But today, giving blank checks makes us nervous, so we rationalize our limits on giving by saying things like “I only have so much money or time or energy” or “If I keep giving, I am enabling so and so’s dependence” or  “What about my turn?”or “This relationship is one-sided” or “I’m being taken advantage of.” And for each of these statements, there is probably a reasonable story to back up why we may  stop giving. But are we even following the rule enough to introduce these exceptions?

What if we stopped counting? What if we gave “continually” sort of offers? What if we dropped our expectation of reciprocation and gratitude and simply offered those we work and live with a permanent seat at the table? What if we just gave free refills no matter how many times we’re called to the table? I imagine a freedom from constantly assessing whether everything is balanced and fair. I imagine a different kind of impact as generosity makes people take notice, but continual generosity makes people change. Will things be unbalanced? Probably. Might we get more than our fair share of work? I think so. Will we even get taken advantage of? Very possibly. But perhaps  the point of David’s story is that we can let even that go and simply eat together at the table. And perhaps the question, then, is not “Have I done my part?” but “Have I done my whole?”

Theatre_Masks

Credit: Prince George Speech Arts and Drama


The email started with “Congratulations” and then five minutes later I received a text that began with “Sorry to let you know that” The first was an educational/career opportunity, the second was a loss in the family. I felt alternating excitement and sadness and was reminded of an acting exercise I used to do with my students in which for ten seconds they had to pretend that their partner was their long lost twin, and then that their partner was an immediate physical threat. The point of the exercise was to demonstrate that Theatre is about the extreme moments in life. Intense good or intense bad. There is not, to my knowledge, a play that has succeeded on the premise of brushing one’s teeth or sorting laundry. The moments we remember most in life also fall into one of those two categories. The Great. The Awful. And yet, what do we do when these happen so close to each other? To offer a medical example, how do I break the news to a patient that mom made it but baby didn’t, or the other way around. We talk a lot in medicine about breaking bad news, but what about breaking mixed news?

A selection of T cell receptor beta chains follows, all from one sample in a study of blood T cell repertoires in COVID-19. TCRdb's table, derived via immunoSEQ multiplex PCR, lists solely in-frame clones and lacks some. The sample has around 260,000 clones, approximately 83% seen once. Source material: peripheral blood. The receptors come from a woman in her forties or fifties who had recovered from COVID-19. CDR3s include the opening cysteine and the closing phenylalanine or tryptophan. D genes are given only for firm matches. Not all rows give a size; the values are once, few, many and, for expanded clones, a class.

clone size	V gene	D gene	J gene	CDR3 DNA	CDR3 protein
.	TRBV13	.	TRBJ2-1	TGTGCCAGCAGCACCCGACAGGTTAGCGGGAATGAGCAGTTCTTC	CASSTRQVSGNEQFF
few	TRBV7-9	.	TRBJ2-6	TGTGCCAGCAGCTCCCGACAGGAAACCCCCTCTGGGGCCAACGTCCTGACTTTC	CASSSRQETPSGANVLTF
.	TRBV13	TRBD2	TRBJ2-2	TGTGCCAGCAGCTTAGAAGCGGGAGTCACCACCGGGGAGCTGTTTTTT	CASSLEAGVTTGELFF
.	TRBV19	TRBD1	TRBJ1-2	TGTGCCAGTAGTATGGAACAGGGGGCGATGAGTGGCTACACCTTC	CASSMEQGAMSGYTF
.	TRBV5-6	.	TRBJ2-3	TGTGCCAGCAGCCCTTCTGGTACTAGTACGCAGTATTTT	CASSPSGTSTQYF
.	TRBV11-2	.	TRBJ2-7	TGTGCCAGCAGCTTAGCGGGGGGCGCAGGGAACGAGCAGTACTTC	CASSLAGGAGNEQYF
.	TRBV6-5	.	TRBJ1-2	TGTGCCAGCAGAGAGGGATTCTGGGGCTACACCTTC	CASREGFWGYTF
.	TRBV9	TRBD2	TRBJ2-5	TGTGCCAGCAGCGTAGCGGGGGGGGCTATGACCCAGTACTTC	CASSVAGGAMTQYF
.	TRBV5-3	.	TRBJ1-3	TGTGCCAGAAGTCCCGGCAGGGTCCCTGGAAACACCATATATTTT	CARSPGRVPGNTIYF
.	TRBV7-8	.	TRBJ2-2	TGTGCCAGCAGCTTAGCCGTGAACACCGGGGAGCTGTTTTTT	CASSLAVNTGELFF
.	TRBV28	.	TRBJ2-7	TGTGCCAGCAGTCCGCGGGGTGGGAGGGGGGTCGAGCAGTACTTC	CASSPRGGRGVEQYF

I think the answer may be found, in part,  back in the acting exercise. The exercise worked best when there was no hangover from the previous situation. When the actors inhabited the physical threat fully or the wonderful possibility of meeting a long lost twin fully. It worked, even if the switch was sudden. When faced with mixed news, I think we’re tempted to gloss over the part that makes us uncomfortable. We rush over the good news because we don’t want to seem insensitive or feel guilt about seemingly not empathizing with  the closely accompanying bad. Or we gloss over the bad because it’s hard and then strike a false cheeriness based on the good. The result is this emotional no man’s land in which we are not present because we are more concerned with what we ought to be feeling than what we are actually feeling. One of my favorite scriptures is “mourn with those who mourn” and “rejoice with those who rejoice”. There is no caveat for inconvenient timeframes or close proximity between events. All anyone expects or really needs whether it is a patient, friend, or a family member, is that you honor that particular moment, joy or pain, fully. Have you noticed how sweet the first laugh is after you have just talked about a tragic experience? We are most alive in those moments allowing for truer connection. And so, I will celebrate the good news in the first email and mourn with my family members for the bad news in the text that closely followed. May I honor both moments . . . .